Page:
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Generation rich

By Judy Martel · Bankrate.com
Friday, August 5, 2011
Posted: 3 pm ET

If image is everything, then the generation of Millennials (age 18 to 32, also known as Gen Y) would appear to be the richest. A recent survey finds that compared with older generations, more Millennials want to be seen as wealthy, even as they battle feelings of guilt about indulging in luxury.

Among the three generations surveyed by American Express and Harrison Group, the Millennials have a vastly different view of wealth. Twenty-six percent of them say they've been affluent or wealthy their entire lives, compared with 11 percent of Gen-Xers (age 33 to 46) and 8 percent of Boomers (age 47 to 65). They may be correct in that assumption, considering most were raised by boomers, who are, in fact, the wealthiest generation, accounting for 44 percent of all millionaires according to researcher Gfk MRI.

But despite wanting to be seen as wealthy, Millennials also say they are more likely to feel guilty after they purchase luxury items -- 62 percent of them, compared with 44 percent of Gen-Xers and 37 percent of Boomers. Could it be because they're overspending to keep up with the wealthy image they've created for themselves? Or are they trying to recreate the life they've been led to believe they deserve by their rich Boomer parents?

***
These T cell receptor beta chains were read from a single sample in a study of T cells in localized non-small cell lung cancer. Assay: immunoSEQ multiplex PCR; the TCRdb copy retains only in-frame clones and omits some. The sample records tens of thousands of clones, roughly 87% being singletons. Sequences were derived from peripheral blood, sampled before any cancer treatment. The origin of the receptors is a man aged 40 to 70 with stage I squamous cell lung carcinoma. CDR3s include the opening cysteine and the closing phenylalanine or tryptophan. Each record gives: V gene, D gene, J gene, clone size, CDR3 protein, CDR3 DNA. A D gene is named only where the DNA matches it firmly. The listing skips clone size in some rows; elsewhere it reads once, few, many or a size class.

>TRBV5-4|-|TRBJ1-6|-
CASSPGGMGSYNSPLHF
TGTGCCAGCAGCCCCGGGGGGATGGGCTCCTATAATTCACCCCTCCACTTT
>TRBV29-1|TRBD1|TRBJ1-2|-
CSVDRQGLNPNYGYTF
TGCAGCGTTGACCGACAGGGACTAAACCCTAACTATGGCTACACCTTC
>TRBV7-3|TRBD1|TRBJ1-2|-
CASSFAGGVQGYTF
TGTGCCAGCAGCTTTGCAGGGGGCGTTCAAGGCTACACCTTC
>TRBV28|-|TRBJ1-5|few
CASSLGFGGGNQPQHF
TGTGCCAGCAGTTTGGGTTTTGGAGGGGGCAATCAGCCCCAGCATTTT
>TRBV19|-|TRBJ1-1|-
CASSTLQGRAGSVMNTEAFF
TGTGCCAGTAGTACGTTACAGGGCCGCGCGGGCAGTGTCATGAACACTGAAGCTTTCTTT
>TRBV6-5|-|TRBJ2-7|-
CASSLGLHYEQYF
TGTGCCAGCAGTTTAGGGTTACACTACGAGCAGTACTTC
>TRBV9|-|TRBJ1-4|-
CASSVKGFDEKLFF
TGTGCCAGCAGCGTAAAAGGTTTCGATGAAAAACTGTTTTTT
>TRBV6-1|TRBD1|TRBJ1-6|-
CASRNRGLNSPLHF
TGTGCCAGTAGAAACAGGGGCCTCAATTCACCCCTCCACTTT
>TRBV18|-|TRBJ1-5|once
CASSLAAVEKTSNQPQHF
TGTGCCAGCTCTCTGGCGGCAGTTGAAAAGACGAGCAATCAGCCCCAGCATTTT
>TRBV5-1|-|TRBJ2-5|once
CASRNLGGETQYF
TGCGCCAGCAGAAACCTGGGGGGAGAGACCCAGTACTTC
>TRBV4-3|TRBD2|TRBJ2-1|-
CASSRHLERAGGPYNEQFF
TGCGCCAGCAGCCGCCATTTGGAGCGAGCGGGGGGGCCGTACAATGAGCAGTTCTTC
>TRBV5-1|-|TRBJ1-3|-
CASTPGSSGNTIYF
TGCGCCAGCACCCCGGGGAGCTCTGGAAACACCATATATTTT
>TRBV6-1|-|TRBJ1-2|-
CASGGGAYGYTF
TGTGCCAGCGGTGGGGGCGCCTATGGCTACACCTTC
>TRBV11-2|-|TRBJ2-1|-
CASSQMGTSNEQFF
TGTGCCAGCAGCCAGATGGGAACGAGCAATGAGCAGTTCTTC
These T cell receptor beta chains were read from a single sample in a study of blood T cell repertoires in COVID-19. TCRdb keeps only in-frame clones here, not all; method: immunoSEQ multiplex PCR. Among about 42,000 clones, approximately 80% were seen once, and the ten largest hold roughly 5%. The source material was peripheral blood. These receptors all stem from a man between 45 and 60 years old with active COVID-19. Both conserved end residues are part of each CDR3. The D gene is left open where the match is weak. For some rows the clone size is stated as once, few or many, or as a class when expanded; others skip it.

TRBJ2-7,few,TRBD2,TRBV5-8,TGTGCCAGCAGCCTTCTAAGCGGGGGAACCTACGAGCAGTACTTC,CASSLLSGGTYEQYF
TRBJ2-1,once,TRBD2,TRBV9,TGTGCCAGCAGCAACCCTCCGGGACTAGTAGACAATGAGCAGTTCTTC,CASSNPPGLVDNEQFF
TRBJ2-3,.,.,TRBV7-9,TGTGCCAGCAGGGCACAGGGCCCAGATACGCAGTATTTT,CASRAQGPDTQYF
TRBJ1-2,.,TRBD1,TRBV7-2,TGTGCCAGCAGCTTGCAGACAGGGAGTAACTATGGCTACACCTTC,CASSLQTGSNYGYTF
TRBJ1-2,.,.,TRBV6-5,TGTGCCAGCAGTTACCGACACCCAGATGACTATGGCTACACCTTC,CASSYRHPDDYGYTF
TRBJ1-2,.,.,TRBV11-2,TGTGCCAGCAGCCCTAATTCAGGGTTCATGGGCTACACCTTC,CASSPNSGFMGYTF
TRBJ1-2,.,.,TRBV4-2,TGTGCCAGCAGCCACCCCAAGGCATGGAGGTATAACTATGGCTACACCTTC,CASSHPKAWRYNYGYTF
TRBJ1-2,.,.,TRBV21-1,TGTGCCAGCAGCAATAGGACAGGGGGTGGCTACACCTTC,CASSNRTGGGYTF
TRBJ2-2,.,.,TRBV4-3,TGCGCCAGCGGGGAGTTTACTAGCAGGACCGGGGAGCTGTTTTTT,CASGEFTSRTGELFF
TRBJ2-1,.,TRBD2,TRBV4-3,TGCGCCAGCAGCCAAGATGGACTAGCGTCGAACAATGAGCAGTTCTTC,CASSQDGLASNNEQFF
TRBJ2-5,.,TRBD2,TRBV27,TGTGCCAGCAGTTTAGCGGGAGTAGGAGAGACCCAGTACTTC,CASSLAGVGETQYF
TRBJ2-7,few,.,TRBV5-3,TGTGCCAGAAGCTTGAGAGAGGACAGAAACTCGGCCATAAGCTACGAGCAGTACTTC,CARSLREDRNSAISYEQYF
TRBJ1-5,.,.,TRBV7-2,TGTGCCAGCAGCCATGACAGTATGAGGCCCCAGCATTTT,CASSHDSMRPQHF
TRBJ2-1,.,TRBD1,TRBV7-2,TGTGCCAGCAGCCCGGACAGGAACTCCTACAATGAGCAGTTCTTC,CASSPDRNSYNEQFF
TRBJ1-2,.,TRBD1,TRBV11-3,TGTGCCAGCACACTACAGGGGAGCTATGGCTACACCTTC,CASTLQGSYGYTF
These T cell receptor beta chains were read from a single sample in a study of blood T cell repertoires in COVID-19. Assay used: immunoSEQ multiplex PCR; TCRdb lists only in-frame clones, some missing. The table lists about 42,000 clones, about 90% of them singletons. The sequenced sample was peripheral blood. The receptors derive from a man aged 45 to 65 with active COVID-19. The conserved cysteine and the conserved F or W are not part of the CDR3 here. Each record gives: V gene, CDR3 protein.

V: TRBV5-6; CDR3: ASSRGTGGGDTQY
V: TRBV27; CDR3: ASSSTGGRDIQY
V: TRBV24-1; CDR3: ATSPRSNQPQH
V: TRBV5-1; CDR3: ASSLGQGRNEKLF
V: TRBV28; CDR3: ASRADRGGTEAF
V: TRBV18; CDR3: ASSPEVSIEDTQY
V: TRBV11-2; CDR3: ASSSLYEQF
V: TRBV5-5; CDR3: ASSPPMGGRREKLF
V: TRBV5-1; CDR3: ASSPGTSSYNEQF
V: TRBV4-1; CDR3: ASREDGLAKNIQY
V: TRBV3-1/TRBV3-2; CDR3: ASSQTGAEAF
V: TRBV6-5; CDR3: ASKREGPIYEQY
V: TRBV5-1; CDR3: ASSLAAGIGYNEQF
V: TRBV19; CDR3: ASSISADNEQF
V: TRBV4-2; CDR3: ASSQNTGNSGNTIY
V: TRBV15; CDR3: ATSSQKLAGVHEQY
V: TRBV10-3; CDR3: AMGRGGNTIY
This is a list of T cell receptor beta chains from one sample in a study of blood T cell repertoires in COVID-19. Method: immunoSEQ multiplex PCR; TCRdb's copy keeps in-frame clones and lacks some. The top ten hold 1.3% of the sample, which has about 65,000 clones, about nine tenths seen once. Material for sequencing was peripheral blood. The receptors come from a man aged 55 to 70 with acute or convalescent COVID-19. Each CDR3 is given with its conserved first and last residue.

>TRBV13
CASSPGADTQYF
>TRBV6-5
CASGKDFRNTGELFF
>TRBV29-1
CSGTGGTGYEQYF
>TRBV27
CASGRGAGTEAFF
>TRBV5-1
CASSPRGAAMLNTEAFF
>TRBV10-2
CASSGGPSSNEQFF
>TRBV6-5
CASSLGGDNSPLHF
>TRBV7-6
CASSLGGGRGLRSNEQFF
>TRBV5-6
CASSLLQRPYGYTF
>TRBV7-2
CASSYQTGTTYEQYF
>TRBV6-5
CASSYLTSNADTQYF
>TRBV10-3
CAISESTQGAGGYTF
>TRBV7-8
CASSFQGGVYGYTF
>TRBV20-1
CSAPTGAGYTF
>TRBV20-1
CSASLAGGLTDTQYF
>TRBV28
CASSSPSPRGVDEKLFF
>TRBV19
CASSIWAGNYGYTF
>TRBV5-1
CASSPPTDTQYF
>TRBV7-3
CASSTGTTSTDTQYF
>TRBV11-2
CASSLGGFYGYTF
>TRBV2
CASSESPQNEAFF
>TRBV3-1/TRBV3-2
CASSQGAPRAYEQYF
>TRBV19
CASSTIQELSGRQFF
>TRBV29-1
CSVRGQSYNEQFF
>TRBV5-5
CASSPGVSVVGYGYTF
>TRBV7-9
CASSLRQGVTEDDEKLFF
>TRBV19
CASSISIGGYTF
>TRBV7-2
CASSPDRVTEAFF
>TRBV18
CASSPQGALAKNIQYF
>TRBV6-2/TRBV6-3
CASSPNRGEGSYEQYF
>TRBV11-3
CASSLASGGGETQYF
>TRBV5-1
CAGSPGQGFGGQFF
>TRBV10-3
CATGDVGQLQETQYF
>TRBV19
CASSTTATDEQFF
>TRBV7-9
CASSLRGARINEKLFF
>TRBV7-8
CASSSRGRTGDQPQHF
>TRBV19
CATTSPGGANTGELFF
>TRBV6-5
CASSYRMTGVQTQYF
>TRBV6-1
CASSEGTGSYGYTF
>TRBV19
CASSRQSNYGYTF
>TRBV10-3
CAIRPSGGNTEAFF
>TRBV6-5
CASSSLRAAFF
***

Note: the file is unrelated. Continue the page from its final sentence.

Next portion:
Young adults have grown up with images of wealth everywhere. Before the recession, loose credit standards caused a lot of their elders to trade up to bigger homes and become more status conscious. Popular television shows like "Gossip Girl" and "Beverly Hills 90210" make it appear ordinary that teens and young adults would be driving expensive cars and sporting thousands of dollars in designer clothing.

What do you think: Do the Millennials think they're wealthy because they're entitled to it, or are they trying to keep up with their Hollywood counterparts?

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1 Comment
Jake
August 08, 2011 at 4:59 pm

Which generation do I think is most likely to overspend to keep up a wealthy image? It doesn't matter what I or anyone else thinks. Take the data and *measure* which generation overspends to maintain their image the most. The answer may be surprising. If you've read "The millionaire next door" then you know that boomers are not at immune to this phenomenon either. Surveys and Opinion poll results are often shown to differ significantly from the facts.